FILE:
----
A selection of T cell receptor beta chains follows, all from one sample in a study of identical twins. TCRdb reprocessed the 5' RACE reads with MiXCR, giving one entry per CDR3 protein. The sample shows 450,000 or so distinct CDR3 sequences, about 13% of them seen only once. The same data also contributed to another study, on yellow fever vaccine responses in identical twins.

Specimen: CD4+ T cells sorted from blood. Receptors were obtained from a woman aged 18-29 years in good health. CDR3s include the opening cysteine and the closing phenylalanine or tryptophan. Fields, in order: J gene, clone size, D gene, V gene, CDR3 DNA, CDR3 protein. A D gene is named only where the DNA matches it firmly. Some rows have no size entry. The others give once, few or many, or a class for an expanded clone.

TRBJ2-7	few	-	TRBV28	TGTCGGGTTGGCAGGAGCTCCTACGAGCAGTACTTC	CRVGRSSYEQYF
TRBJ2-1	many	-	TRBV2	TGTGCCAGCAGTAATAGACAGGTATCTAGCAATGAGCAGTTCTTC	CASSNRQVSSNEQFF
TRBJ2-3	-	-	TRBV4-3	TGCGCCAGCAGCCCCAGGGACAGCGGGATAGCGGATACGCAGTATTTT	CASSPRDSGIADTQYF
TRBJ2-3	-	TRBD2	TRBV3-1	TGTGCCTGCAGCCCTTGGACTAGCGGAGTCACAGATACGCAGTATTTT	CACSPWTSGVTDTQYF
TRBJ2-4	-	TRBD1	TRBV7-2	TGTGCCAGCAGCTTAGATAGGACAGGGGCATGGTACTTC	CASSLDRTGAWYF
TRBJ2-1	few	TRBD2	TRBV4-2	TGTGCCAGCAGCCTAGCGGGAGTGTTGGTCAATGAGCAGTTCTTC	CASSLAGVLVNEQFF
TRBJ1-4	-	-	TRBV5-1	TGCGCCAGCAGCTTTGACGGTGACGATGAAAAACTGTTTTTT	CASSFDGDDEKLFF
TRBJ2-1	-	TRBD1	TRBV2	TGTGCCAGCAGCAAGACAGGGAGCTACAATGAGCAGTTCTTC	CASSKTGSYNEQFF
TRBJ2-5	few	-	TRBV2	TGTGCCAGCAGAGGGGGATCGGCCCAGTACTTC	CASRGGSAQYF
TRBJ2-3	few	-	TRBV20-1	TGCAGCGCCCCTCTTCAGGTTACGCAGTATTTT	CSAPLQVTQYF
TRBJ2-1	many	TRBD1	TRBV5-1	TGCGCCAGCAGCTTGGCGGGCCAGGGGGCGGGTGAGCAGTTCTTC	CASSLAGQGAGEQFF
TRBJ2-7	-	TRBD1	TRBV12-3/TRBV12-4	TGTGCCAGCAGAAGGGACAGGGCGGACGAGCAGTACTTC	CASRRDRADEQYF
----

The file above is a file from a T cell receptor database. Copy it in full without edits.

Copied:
A selection of T cell receptor beta chains follows, all from one sample in a study of identical twins. TCRdb reprocessed the 5' RACE reads with MiXCR, giving one entry per CDR3 protein. The sample shows 450,000 or so distinct CDR3 sequences, about 13% of them seen only once. The same data also contributed to another study, on yellow fever vaccine responses in identical twins.

Specimen: CD4+ T cells sorted from blood. Receptors were obtained from a woman aged 18-29 years in good health. CDR3s include the opening cysteine and the closing phenylalanine or tryptophan. Fields, in order: J gene, clone size, D gene, V gene, CDR3 DNA, CDR3 protein. A D gene is named only where the DNA matches it firmly. Some rows have no size entry. The others give once, few or many, or a class for an expanded clone.

TRBJ2-7	few	-	TRBV28	TGTCGGGTTGGCAGGAGCTCCTACGAGCAGTACTTC	CRVGRSSYEQYF
TRBJ2-1	many	-	TRBV2	TGTGCCAGCAGTAATAGACAGGTATCTAGCAATGAGCAGTTCTTC	CASSNRQVSSNEQFF
TRBJ2-3	-	-	TRBV4-3	TGCGCCAGCAGCCCCAGGGACAGCGGGATAGCGGATACGCAGTATTTT	CASSPRDSGIADTQYF
TRBJ2-3	-	TRBD2	TRBV3-1	TGTGCCTGCAGCCCTTGGACTAGCGGAGTCACAGATACGCAGTATTTT	CACSPWTSGVTDTQYF
TRBJ2-4	-	TRBD1	TRBV7-2	TGTGCCAGCAGCTTAGATAGGACAGGGGCATGGTACTTC	CASSLDRTGAWYF
TRBJ2-1	few	TRBD2	TRBV4-2	TGTGCCAGCAGCCTAGCGGGAGTGTTGGTCAATGAGCAGTTCTTC	CASSLAGVLVNEQFF
TRBJ1-4	-	-	TRBV5-1	TGCGCCAGCAGCTTTGACGGTGACGATGAAAAACTGTTTTTT	CASSFDGDDEKLFF
TRBJ2-1	-	TRBD1	TRBV2	TGTGCCAGCAGCAAGACAGGGAGCTACAATGAGCAGTTCTTC	CASSKTGSYNEQFF
TRBJ2-5	few	-	TRBV2	TGTGCCAGCAGAGGGGGATCGGCCCAGTACTTC	CASRGGSAQYF
TRBJ2-3	few	-	TRBV20-1	TGCAGCGCCCCTCTTCAGGTTACGCAGTATTTT	CSAPLQVTQYF
TRBJ2-1	many	TRBD1	TRBV5-1	TGCGCCAGCAGCTTGGCGGGCCAGGGGGCGGGTGAGCAGTTCTTC	CASSLAGQGAGEQFF
TRBJ2-7	-	TRBD1	TRBV12-3/TRBV12-4	TGTGCCAGCAGAAGGGACAGGGCGGACGAGCAGTACTTC	CASRRDRADEQYF